We also have a late arrival from Boise State University coming at the end of week one, who will help to further round out our data with GPR mapping of select grids. Professor John Bradford of the BSU Department of Geosciences will be lending us his skills in week two! Last season, we were only able to conduct GPR surveys for a day, but it is such a useful tool, John’s arrival tomorrow is eagerly anticipated.
And, where would we be without our delightful Presidentessa, Melania Cazzulo? While we were able to steal Melania for part of the first season, her comprehensive expertise in the archaeology and history of Libarna, near magical power of her effervescent enthusiasm, and deep passion for the site itself, soon became instrumental to our project. Not only was Melania able to find us our homes away from home for both seasons, this year, she is also a full-time staff member, working in the fields and within the region throughout our 2017 season. While she is honing her English skills, Melania is also giving staff and students alike an intimate view of the region we love.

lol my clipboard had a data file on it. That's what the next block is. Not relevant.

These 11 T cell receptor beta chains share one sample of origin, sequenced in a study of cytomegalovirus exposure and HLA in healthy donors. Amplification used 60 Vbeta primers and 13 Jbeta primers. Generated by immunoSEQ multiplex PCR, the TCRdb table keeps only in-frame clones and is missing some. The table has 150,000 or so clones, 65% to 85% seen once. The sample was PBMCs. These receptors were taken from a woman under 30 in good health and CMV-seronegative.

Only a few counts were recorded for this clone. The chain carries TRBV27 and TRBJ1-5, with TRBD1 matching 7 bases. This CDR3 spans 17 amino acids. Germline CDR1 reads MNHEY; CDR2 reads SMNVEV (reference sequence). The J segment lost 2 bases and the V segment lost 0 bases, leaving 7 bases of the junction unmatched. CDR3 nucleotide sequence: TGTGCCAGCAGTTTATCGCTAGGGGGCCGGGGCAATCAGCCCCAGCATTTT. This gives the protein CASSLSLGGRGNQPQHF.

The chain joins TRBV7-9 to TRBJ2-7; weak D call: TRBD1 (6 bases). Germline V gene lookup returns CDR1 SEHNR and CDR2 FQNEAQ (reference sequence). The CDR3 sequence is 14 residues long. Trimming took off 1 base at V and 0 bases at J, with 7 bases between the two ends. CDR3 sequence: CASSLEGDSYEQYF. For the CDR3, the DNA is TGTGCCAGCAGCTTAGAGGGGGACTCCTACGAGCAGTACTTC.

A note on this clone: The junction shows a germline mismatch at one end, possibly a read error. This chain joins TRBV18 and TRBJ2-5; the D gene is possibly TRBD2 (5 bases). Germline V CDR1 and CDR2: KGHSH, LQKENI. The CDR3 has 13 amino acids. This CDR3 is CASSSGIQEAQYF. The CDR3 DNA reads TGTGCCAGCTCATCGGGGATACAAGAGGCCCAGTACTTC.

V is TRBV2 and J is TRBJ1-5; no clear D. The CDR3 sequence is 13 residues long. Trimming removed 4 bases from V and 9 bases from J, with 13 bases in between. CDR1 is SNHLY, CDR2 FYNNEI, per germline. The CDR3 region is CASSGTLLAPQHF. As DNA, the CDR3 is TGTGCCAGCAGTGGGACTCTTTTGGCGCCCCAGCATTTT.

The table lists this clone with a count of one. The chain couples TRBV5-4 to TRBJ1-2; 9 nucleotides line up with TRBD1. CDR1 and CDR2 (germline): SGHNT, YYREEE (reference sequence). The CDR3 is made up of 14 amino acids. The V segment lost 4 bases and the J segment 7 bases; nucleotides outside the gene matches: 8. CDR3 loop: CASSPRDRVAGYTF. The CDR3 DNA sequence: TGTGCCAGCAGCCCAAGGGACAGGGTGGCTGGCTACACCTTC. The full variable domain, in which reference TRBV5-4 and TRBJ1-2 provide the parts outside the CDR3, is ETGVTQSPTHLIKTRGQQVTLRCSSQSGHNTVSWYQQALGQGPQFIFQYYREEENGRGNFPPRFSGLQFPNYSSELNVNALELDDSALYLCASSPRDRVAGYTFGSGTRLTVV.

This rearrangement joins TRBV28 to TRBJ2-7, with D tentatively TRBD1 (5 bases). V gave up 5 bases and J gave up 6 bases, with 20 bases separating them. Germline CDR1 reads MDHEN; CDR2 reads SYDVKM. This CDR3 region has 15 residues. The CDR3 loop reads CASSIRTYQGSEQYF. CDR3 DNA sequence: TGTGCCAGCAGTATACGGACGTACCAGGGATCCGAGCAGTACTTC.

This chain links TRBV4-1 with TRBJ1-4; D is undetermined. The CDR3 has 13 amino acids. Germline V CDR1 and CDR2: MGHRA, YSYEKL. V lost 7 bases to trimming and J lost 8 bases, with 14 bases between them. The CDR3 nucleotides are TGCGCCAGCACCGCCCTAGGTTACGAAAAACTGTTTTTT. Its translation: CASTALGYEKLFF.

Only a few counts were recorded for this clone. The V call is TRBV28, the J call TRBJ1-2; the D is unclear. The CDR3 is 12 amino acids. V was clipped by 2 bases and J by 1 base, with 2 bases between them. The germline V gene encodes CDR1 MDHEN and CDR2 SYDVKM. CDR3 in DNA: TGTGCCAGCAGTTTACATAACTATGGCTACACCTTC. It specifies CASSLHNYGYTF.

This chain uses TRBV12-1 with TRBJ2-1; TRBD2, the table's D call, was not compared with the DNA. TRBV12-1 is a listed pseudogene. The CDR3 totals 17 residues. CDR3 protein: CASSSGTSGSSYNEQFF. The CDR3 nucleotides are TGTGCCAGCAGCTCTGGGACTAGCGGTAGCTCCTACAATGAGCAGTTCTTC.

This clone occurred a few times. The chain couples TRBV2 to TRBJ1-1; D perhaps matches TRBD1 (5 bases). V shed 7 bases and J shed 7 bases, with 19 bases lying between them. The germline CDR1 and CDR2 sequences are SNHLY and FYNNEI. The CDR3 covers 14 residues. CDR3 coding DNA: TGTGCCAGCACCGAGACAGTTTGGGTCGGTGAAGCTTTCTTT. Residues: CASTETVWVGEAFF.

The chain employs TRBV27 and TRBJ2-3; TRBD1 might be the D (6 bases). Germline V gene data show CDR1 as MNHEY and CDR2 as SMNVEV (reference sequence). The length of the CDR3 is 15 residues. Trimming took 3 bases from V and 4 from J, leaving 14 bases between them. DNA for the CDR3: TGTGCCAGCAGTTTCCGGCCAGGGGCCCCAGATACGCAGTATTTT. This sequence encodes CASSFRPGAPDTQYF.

Machines are people too (at least where our drones are concerned), and Mike Boyles has brought along Dronina’s younger sister Dronita. She’s a slick little model and has already earned her weight in gold and it’s only week one! With crop rotations and a slightly shorter growing season this year, we are all incredibly excited to see what Dronita, Mike, and Sesha can show us. Unfortunately, she had a bit of an accident today and was clipped by a car (long story). She’s alright, and ready for action, but it certainly had us scared for a moment given all she’s been able to do in three days.